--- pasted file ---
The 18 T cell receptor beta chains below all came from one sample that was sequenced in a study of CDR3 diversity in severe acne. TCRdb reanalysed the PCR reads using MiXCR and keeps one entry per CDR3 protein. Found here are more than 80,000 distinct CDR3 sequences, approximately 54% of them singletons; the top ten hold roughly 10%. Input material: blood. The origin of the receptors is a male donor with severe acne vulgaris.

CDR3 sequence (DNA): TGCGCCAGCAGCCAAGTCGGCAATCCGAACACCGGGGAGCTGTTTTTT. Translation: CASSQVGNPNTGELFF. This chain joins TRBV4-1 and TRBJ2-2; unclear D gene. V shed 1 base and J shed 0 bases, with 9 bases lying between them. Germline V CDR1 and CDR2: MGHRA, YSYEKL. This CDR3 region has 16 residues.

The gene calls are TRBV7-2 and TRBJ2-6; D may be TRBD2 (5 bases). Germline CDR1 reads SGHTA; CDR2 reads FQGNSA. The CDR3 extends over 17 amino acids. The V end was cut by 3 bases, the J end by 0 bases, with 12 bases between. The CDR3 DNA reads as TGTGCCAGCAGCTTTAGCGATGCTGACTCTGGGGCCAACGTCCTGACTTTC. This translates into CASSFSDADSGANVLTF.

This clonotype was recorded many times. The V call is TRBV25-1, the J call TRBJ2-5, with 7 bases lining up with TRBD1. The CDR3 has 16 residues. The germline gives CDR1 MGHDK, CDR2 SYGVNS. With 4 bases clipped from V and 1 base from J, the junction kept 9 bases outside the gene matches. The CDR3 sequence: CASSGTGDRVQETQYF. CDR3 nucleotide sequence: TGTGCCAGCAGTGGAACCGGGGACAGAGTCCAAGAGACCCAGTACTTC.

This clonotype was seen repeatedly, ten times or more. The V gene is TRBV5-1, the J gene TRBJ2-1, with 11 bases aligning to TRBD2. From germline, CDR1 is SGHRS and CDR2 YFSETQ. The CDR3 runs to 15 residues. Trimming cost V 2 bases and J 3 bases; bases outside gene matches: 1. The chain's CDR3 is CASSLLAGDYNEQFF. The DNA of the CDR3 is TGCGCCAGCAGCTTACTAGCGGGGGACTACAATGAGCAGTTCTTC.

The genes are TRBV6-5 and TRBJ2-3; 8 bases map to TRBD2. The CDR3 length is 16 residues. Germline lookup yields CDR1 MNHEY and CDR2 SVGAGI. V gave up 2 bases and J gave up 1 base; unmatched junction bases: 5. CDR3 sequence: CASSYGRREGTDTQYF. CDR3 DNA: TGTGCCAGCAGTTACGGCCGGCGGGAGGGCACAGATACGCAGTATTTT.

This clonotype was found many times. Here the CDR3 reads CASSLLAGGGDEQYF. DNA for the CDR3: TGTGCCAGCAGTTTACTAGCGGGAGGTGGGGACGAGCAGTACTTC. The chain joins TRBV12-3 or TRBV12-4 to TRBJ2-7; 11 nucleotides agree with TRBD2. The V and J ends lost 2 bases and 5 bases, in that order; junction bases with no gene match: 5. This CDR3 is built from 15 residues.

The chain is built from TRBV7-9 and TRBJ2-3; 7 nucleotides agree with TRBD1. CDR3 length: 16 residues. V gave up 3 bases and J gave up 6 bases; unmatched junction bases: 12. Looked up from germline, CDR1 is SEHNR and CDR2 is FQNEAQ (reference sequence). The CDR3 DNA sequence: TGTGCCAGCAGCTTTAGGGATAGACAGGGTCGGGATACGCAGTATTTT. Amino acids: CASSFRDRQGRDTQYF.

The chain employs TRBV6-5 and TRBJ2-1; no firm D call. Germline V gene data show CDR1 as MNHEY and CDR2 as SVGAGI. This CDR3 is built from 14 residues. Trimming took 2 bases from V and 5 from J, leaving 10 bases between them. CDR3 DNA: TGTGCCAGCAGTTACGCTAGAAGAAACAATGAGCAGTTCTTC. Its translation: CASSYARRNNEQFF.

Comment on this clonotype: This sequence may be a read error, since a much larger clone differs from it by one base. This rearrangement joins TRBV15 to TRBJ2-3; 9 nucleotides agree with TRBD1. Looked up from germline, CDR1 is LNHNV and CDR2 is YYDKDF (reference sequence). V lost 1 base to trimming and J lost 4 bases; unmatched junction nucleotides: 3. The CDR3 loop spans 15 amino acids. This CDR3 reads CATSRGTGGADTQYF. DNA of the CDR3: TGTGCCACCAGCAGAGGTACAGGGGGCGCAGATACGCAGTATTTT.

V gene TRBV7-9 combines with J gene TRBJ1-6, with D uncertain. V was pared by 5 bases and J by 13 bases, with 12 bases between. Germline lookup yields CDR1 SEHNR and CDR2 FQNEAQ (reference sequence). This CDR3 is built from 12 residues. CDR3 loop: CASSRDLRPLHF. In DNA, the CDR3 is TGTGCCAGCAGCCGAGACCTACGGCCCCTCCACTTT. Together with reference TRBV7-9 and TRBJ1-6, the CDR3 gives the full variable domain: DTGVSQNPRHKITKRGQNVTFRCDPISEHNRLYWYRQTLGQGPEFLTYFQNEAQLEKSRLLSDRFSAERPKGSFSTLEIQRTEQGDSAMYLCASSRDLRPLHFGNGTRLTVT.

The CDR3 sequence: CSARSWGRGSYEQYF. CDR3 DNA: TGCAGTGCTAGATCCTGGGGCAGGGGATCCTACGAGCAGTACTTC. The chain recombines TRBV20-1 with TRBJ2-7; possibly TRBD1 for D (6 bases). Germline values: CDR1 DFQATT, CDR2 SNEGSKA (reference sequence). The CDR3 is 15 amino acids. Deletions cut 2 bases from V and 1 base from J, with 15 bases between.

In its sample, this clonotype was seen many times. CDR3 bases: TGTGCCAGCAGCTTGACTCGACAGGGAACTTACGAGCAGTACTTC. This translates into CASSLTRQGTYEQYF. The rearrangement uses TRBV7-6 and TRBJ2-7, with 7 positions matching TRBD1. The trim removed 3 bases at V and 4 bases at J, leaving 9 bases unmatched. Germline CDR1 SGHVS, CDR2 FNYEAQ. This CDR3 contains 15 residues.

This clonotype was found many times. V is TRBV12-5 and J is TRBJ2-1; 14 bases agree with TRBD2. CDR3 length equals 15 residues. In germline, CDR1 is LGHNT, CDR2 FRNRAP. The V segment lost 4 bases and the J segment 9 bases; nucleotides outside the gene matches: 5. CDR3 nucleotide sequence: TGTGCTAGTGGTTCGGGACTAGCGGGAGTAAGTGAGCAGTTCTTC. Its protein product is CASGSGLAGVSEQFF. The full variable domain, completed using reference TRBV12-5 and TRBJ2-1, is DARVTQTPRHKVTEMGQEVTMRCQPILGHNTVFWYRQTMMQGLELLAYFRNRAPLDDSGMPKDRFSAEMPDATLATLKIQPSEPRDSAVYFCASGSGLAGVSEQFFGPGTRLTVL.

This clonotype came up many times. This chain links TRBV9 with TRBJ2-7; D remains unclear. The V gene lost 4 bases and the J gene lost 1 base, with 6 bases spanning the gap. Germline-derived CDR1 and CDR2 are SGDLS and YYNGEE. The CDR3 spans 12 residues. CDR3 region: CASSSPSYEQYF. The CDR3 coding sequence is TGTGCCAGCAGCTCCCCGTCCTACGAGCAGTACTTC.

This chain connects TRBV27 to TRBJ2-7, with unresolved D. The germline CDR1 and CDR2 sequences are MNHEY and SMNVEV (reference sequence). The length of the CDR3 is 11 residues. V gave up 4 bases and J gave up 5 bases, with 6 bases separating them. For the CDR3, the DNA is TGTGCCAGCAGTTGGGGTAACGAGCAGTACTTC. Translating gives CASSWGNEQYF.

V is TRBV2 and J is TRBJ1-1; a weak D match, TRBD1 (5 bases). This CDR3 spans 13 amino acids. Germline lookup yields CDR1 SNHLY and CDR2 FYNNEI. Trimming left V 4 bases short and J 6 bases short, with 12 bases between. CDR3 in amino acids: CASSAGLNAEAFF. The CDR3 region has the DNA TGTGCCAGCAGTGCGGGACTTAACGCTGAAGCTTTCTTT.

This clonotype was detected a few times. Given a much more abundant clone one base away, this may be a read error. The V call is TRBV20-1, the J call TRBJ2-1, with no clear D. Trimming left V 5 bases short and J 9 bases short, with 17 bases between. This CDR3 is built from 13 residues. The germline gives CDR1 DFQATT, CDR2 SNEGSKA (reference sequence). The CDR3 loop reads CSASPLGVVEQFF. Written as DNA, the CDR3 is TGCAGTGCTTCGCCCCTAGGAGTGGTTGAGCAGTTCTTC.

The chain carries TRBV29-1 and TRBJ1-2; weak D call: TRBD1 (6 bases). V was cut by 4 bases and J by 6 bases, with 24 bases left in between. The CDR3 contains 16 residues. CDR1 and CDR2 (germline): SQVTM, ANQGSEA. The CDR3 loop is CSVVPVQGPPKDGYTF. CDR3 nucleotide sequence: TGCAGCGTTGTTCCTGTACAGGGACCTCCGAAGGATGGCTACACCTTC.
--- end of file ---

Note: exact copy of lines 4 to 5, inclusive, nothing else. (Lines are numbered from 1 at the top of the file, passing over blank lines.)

This clonotype was recorded many times. The V call is TRBV25-1, the J call TRBJ2-5, with 7 bases lining up with TRBD1. The CDR3 has 16 residues. The germline gives CDR1 MGHDK, CDR2 SYGVNS. With 4 bases clipped from V and 1 base from J, the junction kept 9 bases outside the gene matches. The CDR3 sequence: CASSGTGDRVQETQYF. CDR3 nucleotide sequence: TGTGCCAGCAGTGGAACCGGGGACAGAGTCCAAGAGACCCAGTACTTC.

This clonotype was seen repeatedly, ten times or more. The V gene is TRBV5-1, the J gene TRBJ2-1, with 11 bases aligning to TRBD2. From germline, CDR1 is SGHRS and CDR2 YFSETQ. The CDR3 runs to 15 residues. Trimming cost V 2 bases and J 3 bases; bases outside gene matches: 1. The chain's CDR3 is CASSLLAGDYNEQFF. The DNA of the CDR3 is TGCGCCAGCAGCTTACTAGCGGGGGACTACAATGAGCAGTTCTTC.